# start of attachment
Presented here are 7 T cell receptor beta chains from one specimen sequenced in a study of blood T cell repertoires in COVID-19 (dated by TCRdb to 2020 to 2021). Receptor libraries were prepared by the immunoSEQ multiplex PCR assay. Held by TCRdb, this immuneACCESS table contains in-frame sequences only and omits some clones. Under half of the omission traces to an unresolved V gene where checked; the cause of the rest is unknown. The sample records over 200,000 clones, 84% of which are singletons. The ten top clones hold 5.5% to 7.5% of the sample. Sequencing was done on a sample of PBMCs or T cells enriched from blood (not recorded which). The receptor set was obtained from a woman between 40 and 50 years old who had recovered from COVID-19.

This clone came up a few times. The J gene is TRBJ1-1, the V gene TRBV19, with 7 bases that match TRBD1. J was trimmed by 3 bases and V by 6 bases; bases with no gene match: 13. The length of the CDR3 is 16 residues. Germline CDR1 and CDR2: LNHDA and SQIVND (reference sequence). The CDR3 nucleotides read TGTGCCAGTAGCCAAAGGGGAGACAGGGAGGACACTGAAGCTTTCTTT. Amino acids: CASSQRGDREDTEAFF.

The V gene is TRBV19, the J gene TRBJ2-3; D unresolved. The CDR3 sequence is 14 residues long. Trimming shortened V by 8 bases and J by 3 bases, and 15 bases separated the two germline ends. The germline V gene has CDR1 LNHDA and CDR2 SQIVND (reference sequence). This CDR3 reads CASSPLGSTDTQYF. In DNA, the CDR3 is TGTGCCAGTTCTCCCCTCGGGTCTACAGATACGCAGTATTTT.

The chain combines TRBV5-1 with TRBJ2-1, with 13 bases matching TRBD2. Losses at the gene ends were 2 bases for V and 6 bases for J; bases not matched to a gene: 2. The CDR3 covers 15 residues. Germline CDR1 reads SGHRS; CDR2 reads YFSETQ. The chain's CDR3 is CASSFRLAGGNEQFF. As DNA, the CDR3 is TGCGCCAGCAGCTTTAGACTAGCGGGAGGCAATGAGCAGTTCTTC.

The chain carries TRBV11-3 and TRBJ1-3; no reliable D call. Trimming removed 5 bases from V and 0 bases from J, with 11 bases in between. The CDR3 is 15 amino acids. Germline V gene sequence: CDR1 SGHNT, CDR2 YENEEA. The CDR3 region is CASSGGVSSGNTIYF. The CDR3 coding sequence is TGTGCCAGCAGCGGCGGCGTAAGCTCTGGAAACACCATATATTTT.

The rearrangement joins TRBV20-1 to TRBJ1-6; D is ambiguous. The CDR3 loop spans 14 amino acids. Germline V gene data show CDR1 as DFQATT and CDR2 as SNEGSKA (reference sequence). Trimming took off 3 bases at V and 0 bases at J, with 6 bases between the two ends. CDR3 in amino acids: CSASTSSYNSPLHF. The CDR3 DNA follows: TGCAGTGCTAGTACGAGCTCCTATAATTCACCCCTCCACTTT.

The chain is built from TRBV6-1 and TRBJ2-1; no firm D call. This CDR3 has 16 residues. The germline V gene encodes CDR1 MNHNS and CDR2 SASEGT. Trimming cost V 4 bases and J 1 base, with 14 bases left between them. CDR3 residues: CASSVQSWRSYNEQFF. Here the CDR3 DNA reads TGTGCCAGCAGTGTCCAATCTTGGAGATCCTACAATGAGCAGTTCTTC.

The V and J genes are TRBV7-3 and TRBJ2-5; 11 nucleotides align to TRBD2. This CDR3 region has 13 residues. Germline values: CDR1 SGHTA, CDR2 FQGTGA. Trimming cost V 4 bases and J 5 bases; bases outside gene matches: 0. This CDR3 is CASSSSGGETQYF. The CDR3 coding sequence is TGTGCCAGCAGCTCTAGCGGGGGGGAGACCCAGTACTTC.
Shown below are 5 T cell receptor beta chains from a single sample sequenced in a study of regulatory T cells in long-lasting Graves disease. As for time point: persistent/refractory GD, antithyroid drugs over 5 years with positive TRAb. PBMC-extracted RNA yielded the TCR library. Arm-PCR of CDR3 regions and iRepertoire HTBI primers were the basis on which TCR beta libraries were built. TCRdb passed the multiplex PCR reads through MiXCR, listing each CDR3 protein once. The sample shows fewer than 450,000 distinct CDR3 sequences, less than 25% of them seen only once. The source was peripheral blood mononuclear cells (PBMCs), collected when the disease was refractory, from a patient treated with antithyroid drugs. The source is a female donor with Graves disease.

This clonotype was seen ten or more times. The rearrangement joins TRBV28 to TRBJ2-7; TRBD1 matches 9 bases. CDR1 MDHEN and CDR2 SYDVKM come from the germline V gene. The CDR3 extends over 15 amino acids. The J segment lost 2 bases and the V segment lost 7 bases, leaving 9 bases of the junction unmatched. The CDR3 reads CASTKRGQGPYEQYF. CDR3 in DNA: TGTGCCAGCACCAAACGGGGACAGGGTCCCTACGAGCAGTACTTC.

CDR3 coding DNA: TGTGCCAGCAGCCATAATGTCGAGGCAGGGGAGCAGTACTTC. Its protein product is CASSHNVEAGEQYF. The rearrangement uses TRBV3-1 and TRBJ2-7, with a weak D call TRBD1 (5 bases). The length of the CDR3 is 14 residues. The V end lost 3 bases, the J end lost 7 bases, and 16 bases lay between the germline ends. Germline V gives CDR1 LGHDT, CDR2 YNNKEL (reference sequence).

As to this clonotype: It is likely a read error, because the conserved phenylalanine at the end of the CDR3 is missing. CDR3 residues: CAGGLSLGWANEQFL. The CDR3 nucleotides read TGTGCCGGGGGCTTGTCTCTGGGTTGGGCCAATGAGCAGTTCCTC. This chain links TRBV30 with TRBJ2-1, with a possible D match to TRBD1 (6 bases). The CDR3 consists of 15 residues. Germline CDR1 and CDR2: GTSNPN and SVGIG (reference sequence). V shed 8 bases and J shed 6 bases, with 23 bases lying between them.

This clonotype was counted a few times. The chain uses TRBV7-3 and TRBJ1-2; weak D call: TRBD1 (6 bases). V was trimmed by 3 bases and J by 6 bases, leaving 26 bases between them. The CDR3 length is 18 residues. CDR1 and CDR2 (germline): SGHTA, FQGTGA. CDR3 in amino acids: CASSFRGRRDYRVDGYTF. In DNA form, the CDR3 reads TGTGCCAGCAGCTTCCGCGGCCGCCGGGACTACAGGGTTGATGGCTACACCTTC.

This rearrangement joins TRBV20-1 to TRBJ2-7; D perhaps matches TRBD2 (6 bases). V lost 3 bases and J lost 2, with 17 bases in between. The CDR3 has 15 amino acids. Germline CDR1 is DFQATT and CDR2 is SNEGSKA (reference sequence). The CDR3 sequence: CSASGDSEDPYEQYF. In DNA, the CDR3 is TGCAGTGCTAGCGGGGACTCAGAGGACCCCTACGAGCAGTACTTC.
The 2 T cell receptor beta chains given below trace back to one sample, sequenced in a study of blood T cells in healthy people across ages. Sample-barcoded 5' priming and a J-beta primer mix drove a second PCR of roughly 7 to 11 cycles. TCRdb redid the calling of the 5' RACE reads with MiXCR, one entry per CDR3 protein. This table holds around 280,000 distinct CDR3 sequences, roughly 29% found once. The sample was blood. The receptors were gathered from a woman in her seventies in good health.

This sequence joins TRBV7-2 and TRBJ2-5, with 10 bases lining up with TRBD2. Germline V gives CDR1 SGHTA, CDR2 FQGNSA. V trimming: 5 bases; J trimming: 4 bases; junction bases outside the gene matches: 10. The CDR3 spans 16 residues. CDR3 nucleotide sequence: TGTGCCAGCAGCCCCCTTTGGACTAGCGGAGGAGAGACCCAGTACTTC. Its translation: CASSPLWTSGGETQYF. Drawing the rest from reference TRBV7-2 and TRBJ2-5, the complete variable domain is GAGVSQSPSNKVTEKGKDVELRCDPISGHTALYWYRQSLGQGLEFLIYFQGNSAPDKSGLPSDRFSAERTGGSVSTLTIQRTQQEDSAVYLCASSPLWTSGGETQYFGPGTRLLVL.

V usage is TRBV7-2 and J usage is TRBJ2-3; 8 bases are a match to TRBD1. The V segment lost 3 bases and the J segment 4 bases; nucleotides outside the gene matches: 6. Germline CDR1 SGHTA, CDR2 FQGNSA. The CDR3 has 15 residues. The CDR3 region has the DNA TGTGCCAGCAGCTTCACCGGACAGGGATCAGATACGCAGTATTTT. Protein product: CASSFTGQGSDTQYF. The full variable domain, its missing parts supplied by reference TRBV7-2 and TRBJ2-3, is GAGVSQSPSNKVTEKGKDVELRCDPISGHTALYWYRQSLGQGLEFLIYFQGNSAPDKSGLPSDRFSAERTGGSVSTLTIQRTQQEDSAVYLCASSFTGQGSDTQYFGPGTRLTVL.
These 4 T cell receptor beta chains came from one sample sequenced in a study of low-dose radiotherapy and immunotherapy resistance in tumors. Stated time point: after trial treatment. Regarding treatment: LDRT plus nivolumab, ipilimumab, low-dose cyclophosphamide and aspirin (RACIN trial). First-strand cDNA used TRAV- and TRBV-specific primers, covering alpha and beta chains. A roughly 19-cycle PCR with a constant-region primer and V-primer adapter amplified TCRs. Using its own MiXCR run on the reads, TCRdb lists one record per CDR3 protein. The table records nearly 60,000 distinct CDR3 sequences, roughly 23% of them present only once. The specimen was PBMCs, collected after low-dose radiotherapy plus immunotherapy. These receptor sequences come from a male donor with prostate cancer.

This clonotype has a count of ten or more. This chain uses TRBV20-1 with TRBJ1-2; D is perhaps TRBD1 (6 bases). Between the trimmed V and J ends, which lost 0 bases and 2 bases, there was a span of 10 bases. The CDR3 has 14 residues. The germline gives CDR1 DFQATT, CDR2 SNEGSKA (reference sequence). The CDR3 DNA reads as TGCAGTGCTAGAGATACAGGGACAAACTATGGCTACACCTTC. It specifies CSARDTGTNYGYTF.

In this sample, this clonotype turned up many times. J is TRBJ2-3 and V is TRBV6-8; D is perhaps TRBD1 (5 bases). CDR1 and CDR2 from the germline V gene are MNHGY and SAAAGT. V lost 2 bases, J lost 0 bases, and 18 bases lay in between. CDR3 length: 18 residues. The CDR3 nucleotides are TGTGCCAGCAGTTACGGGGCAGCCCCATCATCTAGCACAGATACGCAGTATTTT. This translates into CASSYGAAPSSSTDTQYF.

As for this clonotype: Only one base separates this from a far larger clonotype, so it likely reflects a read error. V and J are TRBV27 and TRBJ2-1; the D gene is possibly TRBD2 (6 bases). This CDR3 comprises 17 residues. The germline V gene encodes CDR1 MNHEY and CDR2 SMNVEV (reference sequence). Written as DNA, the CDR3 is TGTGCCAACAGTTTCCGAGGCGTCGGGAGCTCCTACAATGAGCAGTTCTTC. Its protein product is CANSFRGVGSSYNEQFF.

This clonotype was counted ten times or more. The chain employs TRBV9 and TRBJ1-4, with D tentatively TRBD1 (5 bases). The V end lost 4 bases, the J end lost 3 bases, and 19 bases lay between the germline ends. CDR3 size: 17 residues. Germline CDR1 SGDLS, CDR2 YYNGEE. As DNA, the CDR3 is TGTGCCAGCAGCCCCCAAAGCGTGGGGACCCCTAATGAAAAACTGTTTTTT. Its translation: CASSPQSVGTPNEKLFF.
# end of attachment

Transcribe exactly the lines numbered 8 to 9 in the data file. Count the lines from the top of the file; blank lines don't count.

The V and J genes are TRBV7-3 and TRBJ2-5; 11 nucleotides align to TRBD2. This CDR3 region has 13 residues. Germline values: CDR1 SGHTA, CDR2 FQGTGA. Trimming cost V 4 bases and J 5 bases; bases outside gene matches: 0. This CDR3 is CASSSSGGETQYF. The CDR3 coding sequence is TGTGCCAGCAGCTCTAGCGGGGGGGAGACCCAGTACTTC.
Shown below are 5 T cell receptor beta chains from a single sample sequenced in a study of regulatory T cells in long-lasting Graves disease. As for time point: persistent/refractory GD, antithyroid drugs over 5 years with positive TRAb. PBMC-extracted RNA yielded the TCR library. Arm-PCR of CDR3 regions and iRepertoire HTBI primers were the basis on which TCR beta libraries were built. TCRdb passed the multiplex PCR reads through MiXCR, listing each CDR3 protein once. The sample shows fewer than 450,000 distinct CDR3 sequences, less than 25% of them seen only once. The source was peripheral blood mononuclear cells (PBMCs), collected when the disease was refractory, from a patient treated with antithyroid drugs. The source is a female donor with Graves disease.